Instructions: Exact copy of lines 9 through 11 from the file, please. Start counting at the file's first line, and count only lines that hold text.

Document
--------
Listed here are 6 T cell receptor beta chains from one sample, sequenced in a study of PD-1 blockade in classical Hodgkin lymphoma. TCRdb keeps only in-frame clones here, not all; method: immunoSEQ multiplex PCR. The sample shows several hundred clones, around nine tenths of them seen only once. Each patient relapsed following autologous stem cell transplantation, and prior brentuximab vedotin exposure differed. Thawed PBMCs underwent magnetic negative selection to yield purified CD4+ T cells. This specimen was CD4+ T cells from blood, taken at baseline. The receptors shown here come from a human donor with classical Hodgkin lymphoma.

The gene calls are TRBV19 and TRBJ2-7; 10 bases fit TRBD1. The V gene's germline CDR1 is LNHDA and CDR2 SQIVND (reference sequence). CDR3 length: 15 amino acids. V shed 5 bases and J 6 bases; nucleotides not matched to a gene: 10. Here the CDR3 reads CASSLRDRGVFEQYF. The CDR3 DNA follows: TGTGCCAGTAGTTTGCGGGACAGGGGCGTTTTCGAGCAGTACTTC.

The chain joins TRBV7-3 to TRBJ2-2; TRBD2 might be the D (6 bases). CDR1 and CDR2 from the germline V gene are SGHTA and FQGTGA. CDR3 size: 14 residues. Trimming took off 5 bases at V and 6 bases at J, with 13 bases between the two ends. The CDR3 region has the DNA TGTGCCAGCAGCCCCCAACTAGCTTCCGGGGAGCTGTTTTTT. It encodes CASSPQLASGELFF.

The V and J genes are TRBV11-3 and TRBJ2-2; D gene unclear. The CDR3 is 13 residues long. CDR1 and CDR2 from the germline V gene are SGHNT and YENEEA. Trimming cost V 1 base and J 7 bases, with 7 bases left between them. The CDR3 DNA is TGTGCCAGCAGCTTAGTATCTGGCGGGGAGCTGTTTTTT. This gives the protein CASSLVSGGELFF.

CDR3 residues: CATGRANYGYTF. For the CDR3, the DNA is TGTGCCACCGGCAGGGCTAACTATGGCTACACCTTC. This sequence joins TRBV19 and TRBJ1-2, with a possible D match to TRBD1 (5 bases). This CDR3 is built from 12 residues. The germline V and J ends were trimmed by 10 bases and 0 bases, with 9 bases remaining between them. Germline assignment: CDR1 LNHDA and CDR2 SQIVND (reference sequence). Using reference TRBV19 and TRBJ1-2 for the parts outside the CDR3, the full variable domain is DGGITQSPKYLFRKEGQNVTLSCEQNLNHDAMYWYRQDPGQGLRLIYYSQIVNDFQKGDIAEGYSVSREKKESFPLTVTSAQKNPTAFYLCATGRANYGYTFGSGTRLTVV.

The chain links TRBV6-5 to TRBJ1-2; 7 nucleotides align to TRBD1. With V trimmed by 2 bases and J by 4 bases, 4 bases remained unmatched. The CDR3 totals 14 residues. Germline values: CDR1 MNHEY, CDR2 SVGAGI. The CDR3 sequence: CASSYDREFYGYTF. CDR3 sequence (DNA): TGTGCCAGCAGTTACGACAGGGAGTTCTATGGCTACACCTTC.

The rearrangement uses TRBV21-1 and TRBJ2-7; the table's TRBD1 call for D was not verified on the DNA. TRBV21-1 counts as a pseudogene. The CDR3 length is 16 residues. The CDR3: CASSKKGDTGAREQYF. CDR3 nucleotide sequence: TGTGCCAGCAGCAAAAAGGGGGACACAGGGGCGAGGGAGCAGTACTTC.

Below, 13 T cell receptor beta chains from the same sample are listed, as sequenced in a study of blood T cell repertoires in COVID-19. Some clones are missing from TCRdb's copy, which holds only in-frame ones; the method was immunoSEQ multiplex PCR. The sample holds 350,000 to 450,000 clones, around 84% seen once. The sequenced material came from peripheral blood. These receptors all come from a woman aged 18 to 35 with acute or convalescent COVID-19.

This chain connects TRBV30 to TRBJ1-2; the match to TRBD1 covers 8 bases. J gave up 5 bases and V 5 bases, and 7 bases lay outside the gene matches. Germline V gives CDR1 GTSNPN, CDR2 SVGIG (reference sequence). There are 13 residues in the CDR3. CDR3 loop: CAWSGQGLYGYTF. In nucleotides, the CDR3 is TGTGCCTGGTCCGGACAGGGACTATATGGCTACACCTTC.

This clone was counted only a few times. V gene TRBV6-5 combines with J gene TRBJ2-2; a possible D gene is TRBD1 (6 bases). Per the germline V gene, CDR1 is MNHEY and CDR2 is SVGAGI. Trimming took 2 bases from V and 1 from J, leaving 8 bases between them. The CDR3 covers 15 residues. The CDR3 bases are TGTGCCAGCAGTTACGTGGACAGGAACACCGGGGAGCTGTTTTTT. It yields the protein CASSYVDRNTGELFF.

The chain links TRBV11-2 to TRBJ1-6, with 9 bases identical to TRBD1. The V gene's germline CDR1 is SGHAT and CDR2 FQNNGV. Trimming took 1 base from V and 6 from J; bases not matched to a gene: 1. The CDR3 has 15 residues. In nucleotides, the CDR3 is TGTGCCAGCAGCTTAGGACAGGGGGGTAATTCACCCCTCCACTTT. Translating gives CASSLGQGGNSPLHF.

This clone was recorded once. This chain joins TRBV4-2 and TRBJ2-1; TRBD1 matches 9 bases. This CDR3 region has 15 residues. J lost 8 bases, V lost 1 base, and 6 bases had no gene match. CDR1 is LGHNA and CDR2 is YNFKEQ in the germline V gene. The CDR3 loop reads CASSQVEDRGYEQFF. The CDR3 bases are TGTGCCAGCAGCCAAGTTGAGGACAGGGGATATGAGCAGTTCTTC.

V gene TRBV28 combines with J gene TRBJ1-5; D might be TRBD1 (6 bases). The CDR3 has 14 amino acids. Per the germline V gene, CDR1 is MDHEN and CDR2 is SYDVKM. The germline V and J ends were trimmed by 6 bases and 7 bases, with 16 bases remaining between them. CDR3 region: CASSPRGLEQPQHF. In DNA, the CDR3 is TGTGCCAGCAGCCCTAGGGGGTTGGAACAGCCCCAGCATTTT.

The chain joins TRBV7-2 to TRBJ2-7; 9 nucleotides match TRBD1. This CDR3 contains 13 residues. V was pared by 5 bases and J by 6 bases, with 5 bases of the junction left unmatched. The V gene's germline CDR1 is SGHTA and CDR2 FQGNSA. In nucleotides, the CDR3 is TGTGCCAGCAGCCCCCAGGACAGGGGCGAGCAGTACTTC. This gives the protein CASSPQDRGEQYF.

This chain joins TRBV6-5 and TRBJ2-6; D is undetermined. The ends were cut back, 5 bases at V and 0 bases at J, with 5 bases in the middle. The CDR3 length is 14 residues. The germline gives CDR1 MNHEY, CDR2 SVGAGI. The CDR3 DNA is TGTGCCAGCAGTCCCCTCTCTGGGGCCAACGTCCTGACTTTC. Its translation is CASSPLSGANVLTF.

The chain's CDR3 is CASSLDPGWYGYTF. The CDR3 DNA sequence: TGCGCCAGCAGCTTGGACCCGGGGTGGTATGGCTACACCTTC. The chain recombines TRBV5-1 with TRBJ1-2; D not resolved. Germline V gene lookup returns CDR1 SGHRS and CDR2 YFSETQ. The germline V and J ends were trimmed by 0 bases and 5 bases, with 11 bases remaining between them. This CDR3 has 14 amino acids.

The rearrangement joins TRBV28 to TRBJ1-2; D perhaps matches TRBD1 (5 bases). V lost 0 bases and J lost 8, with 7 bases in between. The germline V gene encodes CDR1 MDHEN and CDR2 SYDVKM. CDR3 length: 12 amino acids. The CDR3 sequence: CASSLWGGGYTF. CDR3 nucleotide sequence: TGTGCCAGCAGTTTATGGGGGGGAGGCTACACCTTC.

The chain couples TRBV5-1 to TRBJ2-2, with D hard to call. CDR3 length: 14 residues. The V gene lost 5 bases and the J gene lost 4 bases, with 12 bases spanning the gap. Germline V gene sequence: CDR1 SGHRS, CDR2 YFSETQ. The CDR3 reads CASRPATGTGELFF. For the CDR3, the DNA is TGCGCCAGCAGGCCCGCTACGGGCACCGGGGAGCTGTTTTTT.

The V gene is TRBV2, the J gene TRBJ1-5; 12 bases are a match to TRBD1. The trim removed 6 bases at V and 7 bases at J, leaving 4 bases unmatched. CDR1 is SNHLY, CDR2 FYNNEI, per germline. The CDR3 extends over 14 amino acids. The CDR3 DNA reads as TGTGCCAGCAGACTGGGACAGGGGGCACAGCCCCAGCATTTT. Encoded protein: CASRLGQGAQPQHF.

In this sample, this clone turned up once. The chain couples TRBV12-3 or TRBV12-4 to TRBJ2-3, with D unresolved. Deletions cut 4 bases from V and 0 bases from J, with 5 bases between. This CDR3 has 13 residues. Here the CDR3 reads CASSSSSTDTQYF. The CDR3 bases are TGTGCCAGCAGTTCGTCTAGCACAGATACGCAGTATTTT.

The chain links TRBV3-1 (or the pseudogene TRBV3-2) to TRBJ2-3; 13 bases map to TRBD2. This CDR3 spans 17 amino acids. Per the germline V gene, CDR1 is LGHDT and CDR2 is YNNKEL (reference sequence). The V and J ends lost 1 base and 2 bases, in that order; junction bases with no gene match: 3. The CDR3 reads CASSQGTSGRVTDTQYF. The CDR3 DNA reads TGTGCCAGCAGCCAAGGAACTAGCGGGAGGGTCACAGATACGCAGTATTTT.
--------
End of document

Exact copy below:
This chain connects TRBV30 to TRBJ1-2; the match to TRBD1 covers 8 bases. J gave up 5 bases and V 5 bases, and 7 bases lay outside the gene matches. Germline V gives CDR1 GTSNPN, CDR2 SVGIG (reference sequence). There are 13 residues in the CDR3. CDR3 loop: CAWSGQGLYGYTF. In nucleotides, the CDR3 is TGTGCCTGGTCCGGACAGGGACTATATGGCTACACCTTC.

This clone was counted only a few times. V gene TRBV6-5 combines with J gene TRBJ2-2; a possible D gene is TRBD1 (6 bases). Per the germline V gene, CDR1 is MNHEY and CDR2 is SVGAGI. Trimming took 2 bases from V and 1 from J, leaving 8 bases between them. The CDR3 covers 15 residues. The CDR3 bases are TGTGCCAGCAGTTACGTGGACAGGAACACCGGGGAGCTGTTTTTT. It yields the protein CASSYVDRNTGELFF.

The chain links TRBV11-2 to TRBJ1-6, with 9 bases identical to TRBD1. The V gene's germline CDR1 is SGHAT and CDR2 FQNNGV. Trimming took 1 base from V and 6 from J; bases not matched to a gene: 1. The CDR3 has 15 residues. In nucleotides, the CDR3 is TGTGCCAGCAGCTTAGGACAGGGGGGTAATTCACCCCTCCACTTT. Translating gives CASSLGQGGNSPLHF.